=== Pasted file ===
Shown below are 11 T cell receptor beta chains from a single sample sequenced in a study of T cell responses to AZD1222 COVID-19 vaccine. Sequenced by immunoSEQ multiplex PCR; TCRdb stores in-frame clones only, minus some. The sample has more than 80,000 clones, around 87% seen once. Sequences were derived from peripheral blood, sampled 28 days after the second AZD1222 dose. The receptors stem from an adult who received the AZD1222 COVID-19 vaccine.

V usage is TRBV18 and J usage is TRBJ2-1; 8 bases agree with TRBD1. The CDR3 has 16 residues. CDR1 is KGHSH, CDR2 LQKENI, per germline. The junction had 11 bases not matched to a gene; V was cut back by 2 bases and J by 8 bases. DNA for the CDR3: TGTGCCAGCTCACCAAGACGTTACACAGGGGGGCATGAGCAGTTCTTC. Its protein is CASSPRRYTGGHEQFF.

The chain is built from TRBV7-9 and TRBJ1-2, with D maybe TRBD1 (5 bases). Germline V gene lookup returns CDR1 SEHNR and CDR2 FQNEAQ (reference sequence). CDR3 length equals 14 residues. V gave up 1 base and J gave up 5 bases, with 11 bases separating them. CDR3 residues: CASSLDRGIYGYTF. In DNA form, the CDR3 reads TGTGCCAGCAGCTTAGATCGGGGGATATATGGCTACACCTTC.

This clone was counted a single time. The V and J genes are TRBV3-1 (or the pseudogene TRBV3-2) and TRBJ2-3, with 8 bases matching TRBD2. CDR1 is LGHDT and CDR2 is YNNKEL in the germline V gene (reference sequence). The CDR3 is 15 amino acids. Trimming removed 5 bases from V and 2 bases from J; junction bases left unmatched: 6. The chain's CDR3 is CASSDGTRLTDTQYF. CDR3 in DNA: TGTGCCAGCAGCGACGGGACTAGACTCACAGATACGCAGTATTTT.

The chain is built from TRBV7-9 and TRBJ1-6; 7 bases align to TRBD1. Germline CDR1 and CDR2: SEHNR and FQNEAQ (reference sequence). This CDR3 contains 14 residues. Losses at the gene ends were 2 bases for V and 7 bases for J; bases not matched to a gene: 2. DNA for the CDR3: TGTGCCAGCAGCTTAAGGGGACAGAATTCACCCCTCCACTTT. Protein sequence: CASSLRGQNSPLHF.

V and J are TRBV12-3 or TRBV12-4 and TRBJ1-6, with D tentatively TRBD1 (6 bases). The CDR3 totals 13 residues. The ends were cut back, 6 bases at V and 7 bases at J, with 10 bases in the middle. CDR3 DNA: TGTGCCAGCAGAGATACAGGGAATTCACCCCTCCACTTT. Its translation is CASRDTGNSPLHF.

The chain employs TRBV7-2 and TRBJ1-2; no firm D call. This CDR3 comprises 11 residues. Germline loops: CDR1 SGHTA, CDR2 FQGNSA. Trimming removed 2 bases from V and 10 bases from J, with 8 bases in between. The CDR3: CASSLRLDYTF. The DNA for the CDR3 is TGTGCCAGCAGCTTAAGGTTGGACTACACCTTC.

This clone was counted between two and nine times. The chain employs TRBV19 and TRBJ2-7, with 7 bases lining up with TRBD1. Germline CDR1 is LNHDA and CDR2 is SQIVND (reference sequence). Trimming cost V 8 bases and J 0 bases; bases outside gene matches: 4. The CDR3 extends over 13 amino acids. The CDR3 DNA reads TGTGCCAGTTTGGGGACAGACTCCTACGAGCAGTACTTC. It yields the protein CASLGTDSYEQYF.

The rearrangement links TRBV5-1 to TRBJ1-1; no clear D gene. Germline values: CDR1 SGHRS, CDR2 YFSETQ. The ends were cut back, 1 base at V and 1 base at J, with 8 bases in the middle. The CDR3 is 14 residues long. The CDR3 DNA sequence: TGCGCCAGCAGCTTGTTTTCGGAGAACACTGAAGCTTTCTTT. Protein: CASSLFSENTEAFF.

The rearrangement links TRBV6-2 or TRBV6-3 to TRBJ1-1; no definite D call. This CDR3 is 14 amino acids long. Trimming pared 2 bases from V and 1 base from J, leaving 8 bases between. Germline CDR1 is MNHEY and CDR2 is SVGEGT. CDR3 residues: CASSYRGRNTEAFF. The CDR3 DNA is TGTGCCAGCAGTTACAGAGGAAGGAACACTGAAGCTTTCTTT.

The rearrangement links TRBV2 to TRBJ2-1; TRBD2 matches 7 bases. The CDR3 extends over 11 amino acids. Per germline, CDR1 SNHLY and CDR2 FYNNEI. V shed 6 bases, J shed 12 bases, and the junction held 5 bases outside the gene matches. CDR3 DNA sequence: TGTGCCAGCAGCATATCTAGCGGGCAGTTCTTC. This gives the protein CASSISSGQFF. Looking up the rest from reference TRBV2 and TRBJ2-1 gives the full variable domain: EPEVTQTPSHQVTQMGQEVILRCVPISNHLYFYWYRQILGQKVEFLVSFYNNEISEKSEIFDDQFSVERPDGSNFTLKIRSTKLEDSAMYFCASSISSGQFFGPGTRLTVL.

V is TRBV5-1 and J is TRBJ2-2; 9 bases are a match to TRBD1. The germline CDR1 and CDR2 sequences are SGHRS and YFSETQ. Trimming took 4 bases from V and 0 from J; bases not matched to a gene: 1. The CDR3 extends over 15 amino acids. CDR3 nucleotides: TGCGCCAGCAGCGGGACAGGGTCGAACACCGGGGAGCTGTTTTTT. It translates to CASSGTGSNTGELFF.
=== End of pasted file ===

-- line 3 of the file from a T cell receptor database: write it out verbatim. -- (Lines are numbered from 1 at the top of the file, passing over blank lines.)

The chain is built from TRBV7-9 and TRBJ1-2, with D maybe TRBD1 (5 bases). Germline V gene lookup returns CDR1 SEHNR and CDR2 FQNEAQ (reference sequence). CDR3 length equals 14 residues. V gave up 1 base and J gave up 5 bases, with 11 bases separating them. CDR3 residues: CASSLDRGIYGYTF. In DNA form, the CDR3 reads TGTGCCAGCAGCTTAGATCGGGGGATATATGGCTACACCTTC.